After a 4-0 NHL finals Game 7 loss to the Boston Bruins, Vancouver Canucks fans took to the streets Wednesday night setting cars on fire and looting stores. As Cindy Boren reported:
After sitting on their hands in a morgue of an arena as the Boston Bruins clinched the Stanley Cup with a victory over the Canucks, Vancouver fans erupted on the streets of the city Monday night, rioting and burning cars, smashing windows, running amok inside stores and pelting huge TV screens with beer bottles.
Eight people were treated for stab wounds, Alyssa Polinsky, a spokeswoman for Vancouver Coastal Health, the regional hospital authority, told the New York Times. None of the injuries were life-threatening.
The riots, sparked by a crowd of about 70,000 that had gathered in the late afternoon to watch the game on big screens and anticipating a celebration, lasted about four hours. At least 10 cars were overturned and torched. Police broke up the disturbances with pepper spray tear gas and flash bombs.
Steve Nash, the NBA star who is from Victoria, B.C., and is the brother-in-law of Canucks forward Manny Malhotra, tweeted: “Vancouver please stop burning [stuff]. We're a great city and have a lot of class. Our team is great and our championship will come. Soon.”
Unfortunately, there’s precedent for this. When the Canucks lost in Game 7 of the Stanley Cup Finals in 1994, there were riots.
The riots in Vancouver followed the loss by the Canucks against the Boston Bruins, who ended a 39-year-old championship drought. As AP explained:
Zdeno Chara thrust the Stanley Cup high above his 6-foot-9 frame, knocking off his own championship hat and nearly falling down. The Boston Bruins’ captain passed it to 43-year-old Mark Recchi, who raised the shiny silver trophy for a third and final time.
Patrice Bergeron eventually gave the Cup to Tim Thomas, who had already lifted the Conn Smythe Trophy moments earlier.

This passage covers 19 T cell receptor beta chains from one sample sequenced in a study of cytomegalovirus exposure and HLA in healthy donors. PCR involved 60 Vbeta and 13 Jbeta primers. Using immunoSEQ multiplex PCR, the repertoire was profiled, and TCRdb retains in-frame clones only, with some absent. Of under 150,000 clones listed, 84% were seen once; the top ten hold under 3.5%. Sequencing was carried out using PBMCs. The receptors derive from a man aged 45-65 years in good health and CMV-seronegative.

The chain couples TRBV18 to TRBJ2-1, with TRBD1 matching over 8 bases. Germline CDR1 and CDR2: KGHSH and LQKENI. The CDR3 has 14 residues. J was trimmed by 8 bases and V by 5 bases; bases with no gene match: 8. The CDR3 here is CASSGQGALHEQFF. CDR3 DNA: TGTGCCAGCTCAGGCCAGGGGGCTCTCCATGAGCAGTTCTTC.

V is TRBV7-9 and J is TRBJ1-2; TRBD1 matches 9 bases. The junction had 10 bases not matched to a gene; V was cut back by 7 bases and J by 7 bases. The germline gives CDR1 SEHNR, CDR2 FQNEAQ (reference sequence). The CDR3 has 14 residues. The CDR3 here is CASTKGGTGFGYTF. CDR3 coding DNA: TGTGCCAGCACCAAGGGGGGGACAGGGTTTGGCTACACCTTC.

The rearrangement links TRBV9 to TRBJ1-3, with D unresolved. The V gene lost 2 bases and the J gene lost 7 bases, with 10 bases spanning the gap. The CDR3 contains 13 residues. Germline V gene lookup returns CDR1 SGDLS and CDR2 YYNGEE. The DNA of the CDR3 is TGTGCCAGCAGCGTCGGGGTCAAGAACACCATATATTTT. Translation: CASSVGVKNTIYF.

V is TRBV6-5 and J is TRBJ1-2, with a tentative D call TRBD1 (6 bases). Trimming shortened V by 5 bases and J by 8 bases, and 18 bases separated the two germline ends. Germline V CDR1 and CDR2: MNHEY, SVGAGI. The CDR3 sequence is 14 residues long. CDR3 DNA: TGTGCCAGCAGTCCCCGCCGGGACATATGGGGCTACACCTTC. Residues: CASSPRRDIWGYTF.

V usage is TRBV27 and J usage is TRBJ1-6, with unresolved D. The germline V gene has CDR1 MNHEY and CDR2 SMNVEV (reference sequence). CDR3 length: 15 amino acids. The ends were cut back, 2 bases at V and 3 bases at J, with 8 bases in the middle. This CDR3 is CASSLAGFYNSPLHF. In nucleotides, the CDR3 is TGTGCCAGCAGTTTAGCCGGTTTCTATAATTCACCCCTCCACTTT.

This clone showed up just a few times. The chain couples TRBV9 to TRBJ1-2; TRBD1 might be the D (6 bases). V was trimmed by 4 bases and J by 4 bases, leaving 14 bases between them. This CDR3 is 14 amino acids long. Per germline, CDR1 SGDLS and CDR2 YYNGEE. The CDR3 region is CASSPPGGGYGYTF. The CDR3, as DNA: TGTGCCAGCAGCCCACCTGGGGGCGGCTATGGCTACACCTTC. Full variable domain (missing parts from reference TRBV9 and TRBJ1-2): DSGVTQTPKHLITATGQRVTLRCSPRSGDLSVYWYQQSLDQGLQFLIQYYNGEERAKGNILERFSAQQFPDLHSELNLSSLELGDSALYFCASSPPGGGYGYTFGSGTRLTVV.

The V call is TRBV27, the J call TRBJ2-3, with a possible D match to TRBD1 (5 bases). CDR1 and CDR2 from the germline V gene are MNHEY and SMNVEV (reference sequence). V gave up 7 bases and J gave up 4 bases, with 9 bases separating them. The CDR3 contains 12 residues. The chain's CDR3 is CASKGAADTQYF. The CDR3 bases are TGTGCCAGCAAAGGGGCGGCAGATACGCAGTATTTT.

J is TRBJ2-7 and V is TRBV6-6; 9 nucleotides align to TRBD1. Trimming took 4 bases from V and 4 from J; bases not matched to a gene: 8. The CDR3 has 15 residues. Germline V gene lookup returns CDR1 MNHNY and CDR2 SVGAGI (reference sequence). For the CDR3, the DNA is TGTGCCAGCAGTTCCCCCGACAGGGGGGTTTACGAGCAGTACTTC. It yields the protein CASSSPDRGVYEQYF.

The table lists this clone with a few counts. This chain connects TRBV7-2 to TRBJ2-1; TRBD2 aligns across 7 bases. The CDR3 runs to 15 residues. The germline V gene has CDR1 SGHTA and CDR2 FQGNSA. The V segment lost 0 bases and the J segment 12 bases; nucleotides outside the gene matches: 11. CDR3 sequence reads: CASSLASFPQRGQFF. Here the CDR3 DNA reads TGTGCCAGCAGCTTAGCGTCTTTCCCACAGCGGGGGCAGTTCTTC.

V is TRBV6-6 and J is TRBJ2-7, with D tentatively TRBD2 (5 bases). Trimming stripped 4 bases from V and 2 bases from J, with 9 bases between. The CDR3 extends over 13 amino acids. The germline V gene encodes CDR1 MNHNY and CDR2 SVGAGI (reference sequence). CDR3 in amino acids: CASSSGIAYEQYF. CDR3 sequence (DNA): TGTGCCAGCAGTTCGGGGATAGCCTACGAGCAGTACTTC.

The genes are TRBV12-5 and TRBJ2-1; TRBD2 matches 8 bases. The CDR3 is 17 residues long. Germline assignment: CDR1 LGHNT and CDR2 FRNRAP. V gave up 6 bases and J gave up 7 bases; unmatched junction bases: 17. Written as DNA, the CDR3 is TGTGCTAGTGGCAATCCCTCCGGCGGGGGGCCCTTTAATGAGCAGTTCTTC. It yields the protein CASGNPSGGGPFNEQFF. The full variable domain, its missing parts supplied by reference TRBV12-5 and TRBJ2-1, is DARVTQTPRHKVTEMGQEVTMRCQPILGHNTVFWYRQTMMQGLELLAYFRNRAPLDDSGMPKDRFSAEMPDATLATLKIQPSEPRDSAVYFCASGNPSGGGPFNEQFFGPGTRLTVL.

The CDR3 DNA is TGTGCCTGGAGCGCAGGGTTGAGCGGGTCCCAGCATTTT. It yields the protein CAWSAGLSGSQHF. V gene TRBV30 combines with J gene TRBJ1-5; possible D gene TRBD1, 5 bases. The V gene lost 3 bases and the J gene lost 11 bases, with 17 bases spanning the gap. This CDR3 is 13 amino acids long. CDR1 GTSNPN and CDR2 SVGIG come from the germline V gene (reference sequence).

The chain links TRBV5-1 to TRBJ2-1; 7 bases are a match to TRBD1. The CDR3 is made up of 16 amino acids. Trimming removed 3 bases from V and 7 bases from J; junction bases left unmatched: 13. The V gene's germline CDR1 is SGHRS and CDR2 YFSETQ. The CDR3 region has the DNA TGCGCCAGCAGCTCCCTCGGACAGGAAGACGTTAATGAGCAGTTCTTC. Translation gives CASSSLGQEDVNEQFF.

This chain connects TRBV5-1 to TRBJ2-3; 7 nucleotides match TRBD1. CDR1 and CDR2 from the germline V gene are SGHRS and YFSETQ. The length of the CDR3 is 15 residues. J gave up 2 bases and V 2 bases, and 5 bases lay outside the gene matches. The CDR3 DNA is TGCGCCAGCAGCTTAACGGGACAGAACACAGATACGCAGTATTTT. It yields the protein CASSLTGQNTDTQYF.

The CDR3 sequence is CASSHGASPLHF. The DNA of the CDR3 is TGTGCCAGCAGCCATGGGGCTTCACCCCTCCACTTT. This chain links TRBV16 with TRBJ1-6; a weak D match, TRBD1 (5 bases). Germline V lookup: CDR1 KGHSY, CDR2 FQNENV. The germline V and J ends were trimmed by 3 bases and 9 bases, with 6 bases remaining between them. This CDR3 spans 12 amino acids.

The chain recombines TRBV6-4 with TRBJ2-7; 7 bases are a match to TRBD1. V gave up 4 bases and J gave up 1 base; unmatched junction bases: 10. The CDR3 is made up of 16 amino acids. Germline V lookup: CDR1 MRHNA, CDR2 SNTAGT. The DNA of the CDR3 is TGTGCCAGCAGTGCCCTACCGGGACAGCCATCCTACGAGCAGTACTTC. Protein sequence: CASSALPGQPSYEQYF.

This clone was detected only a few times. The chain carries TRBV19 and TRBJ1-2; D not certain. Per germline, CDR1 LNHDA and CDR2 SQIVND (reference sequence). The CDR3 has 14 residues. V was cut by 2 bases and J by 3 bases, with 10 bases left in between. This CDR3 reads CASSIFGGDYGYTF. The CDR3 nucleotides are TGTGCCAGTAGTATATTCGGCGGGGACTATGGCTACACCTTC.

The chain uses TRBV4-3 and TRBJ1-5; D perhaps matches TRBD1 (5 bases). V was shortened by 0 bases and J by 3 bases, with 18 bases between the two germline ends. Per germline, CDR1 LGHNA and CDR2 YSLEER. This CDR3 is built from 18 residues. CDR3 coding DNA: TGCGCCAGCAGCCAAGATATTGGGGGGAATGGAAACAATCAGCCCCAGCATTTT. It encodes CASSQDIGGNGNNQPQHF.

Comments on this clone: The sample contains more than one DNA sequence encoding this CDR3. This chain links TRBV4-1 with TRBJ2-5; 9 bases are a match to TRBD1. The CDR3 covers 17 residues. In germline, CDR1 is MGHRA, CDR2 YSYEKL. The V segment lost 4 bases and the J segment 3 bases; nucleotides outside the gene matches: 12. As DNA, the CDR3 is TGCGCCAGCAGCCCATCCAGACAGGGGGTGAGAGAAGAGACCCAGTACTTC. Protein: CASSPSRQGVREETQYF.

When their goalie took the Cup on a promenade around the Vancouver ice, the Bruins knew it was in the safest of hands. Thomas hasn’t dropped anything important for two full weeks while guiding Boston past Vancouver in a grueling Stanley Cup finals that ended in the Bruins’ first championship in 39 years.
“If they got any chances, Timmy was there,” Recchi said. “It was just scary how good he was.”
Thomas made 37 saves in the second shutout of his landmark finals performance, Bergeron and rookie Brad Marchand scored two goals apiece, and the Bruins beat the Vancouver Canucks 4-0 Wednesday night to win the Stanley Cup for the sixth time — the first since 1972.
Thomas limited the NHL’s highest-scoring team to eight goals in the seven-game finals, blanking Vancouver in two of the last four — including Game 7, the only win by a road team in the series. He was an incredibly easy choice as the playoffs MVP, becoming the oldest Conn Smythe winner at 37.
Vancouver Mayor Gregor Robinson decried the riots, calling them ‘disgraceful’ and called for calm as law enforcement moved in to disperse the rioters. As AP reported:
Angry, drunken fans ran wild Wednesday night after the Vancouver Canucks’ 4-0 loss to Boston in Game 7 of the Stanley Cup finals, setting cars and garbage cans ablaze, smashing windows, showering giant TV screens with beer bottles and dancing atop overturned vehicles.
Later, looters smashed windows and ran inside department stores.
“We have a small number of hooligans on the streets of Vancouver causing problems,” Vancouver Mayor Gregor Robertson said. “It’s absolutely disgraceful and shameful and by no means represents the city of Vancouver. ... We have had an extraordinary run in the playoff, great celebration. What’s happened tonight is despicable.”
Officers from around the region flooded into downtown, and Robertson said things were getting under control, but the images and atmosphere that persisted late into the night suggested otherwise.
It took about four hours before downtown quieted again.
While Robertson said there had been no fatalities, ambulances appeared to be having trouble getting inside the zone to help the injured. TV images showed at least one woman mopping blood from her forehead.
“You don’t ever hope for a situation like this,” McGuinness said. “You celebrate the good times and you prepare for the bad times and that’s exactly what we’ve done. Unfortunately, the tables have turned tonight. ... We will have to sit down and evaluate exactly what happened here. It’s going to be a black mark for a very, very long time.”
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